Money talks, and an offer with more money down speaks louder than one requiring more financing. Putting more money down indicates a stronger financial position, which could make you a more attractive buyer. A cash offer speaks loudest of all.
If you’re like most homebuyers, you’ll be reliant on financing to purchase a home. But, if you’ve somehow managed to sock away enough money to pay cash for a home, first, congratulations, second, consider making a cash offer even if you qualify for financing. In a competitive seller’s market, it could prove to be a difference-maker over another competitive offer contingent on financing.
Contingency clauses are conditions that need to be met before a home sale goes through, such as an appraisal or even a home inspection. While dropping a home inspection altogether is a risky endeavor, you might consider simplifying the inspection to a standard home inspection, with the understanding that, if the inspector finds minor issues, you’ll take care of them and the sale will go through.
If you’re financing the home, your lender will likely require an appraisal; however, by dropping an appraisal contingency, you’re agreeing to pay any extra costs at closing to cover the contingency that the home appraises for less than your offered price.
In a hot seller’s market, sellers can be a lot more selective as to what they’ll agree to fix or won’t, so simplifying or eliminating contingencies could help make you a more attractive buyer.
If you’re only looking at homes that are already right up against the maximum amount you have available to spend, then you have virtually no room to negotiate. Do this in a hot seller’s market, and you’re likely to be outbid time after time. But, if you confine your search to properties more in the middle of your price range, you’ll have negotiating room to make offers and counteroffers over and above the asking price.
In a hot real estate market, being efficient in your search is a definite advantage, so try not to waste time chasing after homes you’re not likely to get if a bidding war ensues.
In a competitive seller’s market, scoring a move-in-ready, no-changes-necessary home in your desired location and price range may not be doable. Which means it may be prudent to consider a fixer-upper. If this is your situation, don’t be swayed by the cosmetics of a home—things like exterior paint, wallpaper, trim, flooring, etc. These issues can typically be fixed or replaced for far less than it would cost to buy a home with none of these types of to-dos.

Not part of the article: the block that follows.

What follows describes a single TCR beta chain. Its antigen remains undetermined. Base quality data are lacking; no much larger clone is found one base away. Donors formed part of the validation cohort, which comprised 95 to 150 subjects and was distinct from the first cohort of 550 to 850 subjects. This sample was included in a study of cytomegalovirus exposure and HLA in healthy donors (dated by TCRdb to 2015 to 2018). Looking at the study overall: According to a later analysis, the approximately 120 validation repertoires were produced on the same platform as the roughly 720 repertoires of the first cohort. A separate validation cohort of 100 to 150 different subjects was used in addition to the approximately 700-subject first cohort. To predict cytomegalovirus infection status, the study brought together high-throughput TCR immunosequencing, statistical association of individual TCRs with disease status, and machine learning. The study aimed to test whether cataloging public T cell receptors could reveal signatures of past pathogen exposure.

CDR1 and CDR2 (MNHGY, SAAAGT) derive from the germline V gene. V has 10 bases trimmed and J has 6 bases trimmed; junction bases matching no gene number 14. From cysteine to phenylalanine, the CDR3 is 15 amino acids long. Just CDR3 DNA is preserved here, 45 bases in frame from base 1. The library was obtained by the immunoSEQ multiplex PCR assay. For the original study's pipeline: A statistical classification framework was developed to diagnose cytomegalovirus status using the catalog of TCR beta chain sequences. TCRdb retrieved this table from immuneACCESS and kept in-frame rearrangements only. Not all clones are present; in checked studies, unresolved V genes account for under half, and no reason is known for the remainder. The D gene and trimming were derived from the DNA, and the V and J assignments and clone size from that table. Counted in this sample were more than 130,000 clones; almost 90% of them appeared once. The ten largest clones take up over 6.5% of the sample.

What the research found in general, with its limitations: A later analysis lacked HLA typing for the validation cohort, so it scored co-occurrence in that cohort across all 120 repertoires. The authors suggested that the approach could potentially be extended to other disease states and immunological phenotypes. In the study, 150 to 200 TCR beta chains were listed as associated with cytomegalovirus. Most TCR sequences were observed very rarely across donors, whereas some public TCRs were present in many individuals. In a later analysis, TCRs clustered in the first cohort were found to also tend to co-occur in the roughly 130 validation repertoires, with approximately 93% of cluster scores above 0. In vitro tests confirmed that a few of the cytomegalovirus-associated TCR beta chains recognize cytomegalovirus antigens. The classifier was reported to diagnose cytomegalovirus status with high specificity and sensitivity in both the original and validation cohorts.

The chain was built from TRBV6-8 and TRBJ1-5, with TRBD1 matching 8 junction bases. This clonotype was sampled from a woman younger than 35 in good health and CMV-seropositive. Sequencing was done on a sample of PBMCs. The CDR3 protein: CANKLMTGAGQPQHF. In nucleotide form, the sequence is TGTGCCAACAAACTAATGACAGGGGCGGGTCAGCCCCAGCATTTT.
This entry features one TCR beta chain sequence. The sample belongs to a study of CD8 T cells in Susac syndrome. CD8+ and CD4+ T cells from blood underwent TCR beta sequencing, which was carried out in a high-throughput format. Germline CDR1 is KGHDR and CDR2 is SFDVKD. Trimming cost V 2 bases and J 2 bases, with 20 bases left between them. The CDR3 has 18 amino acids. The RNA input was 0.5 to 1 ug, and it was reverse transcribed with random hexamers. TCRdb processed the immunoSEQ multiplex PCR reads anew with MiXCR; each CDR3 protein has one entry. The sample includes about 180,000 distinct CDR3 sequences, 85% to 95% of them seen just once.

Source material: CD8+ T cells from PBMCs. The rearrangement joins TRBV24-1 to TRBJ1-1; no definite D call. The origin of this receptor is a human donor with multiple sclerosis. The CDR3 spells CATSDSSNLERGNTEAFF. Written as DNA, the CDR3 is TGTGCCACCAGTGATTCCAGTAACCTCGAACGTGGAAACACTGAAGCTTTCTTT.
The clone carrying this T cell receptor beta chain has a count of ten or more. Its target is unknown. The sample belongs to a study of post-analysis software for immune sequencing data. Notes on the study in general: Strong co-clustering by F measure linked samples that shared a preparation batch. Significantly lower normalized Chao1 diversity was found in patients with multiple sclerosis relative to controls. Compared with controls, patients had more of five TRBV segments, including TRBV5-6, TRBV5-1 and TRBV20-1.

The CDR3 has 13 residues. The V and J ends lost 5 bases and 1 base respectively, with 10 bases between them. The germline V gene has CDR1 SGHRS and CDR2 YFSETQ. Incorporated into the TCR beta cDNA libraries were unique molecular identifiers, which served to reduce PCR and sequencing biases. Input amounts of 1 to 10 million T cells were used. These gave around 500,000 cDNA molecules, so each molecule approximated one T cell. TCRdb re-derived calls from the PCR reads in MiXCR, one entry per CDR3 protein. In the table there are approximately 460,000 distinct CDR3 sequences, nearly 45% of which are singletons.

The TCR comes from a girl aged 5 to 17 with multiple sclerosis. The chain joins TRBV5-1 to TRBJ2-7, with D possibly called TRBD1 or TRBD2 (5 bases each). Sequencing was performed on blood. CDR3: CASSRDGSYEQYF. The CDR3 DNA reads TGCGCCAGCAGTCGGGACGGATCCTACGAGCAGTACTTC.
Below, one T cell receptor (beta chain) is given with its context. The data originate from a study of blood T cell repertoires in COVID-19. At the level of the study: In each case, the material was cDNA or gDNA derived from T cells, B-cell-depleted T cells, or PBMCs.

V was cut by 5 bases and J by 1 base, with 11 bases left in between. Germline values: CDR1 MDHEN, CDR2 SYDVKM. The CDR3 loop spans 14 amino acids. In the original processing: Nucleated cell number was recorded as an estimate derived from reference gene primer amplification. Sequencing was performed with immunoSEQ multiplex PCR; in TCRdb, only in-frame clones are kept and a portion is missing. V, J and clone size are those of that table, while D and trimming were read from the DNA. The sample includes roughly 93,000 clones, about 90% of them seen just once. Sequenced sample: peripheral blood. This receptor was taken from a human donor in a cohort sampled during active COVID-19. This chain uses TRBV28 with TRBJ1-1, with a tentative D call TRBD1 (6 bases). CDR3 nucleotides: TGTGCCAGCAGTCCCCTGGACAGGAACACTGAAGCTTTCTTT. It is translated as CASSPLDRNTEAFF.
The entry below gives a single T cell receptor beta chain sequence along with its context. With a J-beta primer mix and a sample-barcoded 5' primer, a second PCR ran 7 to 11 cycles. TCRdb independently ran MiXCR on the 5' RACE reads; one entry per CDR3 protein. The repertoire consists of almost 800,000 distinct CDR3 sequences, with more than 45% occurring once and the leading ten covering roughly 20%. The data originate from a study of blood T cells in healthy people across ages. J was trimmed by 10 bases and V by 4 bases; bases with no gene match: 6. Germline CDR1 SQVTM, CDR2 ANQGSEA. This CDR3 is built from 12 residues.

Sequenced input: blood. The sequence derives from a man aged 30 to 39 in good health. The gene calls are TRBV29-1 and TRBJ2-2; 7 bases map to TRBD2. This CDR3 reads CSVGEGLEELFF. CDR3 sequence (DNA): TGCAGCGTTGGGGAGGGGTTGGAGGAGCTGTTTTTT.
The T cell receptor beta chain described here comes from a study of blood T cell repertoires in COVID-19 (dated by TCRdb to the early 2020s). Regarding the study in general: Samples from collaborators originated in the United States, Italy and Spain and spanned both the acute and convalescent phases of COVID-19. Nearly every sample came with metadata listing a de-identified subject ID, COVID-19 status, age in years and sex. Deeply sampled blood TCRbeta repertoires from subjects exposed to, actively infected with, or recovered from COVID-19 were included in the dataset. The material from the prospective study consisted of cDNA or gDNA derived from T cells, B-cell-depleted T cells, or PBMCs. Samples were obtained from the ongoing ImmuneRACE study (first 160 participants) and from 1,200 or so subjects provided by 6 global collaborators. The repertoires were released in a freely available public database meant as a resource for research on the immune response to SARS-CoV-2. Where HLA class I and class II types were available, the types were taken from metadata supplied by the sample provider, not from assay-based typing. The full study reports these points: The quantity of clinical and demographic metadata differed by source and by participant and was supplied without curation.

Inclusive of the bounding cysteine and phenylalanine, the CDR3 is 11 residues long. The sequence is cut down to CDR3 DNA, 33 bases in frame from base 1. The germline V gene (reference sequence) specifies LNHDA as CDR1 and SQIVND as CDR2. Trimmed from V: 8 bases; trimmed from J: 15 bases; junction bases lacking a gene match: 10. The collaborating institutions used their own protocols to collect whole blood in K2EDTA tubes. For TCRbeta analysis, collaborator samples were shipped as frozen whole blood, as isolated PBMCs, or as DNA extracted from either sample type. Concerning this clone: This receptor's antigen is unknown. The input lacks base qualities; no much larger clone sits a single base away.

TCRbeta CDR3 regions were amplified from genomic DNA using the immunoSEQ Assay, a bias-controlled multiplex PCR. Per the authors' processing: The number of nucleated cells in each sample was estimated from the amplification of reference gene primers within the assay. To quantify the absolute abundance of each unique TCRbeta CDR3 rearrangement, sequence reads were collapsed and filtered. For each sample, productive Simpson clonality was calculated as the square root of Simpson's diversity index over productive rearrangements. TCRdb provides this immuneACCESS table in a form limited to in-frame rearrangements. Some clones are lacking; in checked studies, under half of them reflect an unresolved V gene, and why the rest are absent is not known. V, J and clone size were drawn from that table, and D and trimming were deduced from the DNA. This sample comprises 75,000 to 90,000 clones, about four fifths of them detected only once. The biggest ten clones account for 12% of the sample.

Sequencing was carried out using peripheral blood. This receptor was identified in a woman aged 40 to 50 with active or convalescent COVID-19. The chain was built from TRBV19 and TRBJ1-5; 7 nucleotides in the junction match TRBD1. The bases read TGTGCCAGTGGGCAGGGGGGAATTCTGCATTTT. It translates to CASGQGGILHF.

Do make sure the “bones” of the home are solid, though. We’re talking about things like a sturdy, solid foundation; no dry rot; plumbing that doesn’t need replacing. Cosmetic fixes like painting or replacing carpet can be done easily and fairly cheaply, but a complete replumb job or a foundation repair can quickly devour any money you saved by buying a fixer-upper.
A big issue many sellers face is not having another place available to move into yet, which means they’ll have to rent a hotel or apartment or live with family or friends until their new place is move-in ready. If you’re not in a big hurry to move into a new home, offering the seller the option of continuing to live in the home for free or a low cost until their new place is available could contribute toward making your offer the winner.
Home sellers are people first, just like home buyers, and people respond to emotion. Unlike other investments, a home is typically filled with memories, dreams, and a history, all of which played a role in a seller’s life.
Along with your offer, consider including a brief letter explaining why the seller’s home is the right home for you, and how you plan on building your own great memories there. You may connect with the seller on an emotional level that makes them want you to get the home even if you aren’t the highest bidder.
All it costs you to do is a few moments to jot down your thoughts.
Today, with more and more employers allowing employees to work remotely, it may not be necessary for you to live in a city where home prices are through the roof and inventory is scarce. Consider expanding your search if you don’t have to live close to work.
If a certain region has become unaffordable to you—we’re talking to you, much of the West Coast—consider expanding your search to an entirely different, more affordable region. For example, if you can find a house in the Midwest with ample land that you’d never, ever be able to afford out west, ask yourself if you could be happy as a Midwesterner. If the answer is yes, then it may be time to relocate and start a new chapter of your life in a completely new location.
This tip is easier said than done, but it may be the most important one for your psyche and mental health. House hunting can be exhausting in the best of times; doing it in a highly competitive, seller’s market makes it even more so—especially if you’re continually outbid or, just as bad, can’t find any properties to bid on in the first place.
If it becomes too overwhelming, consider taking a break and recharging before getting back out there. Take solace in the fact that the only constant in life is change. Markets don’t stay sellers’ markets forever, and new housing inventory is being created even as you read this.
Take a deep breath, take care of yourself, and have faith that you will find, and get, the right house for you.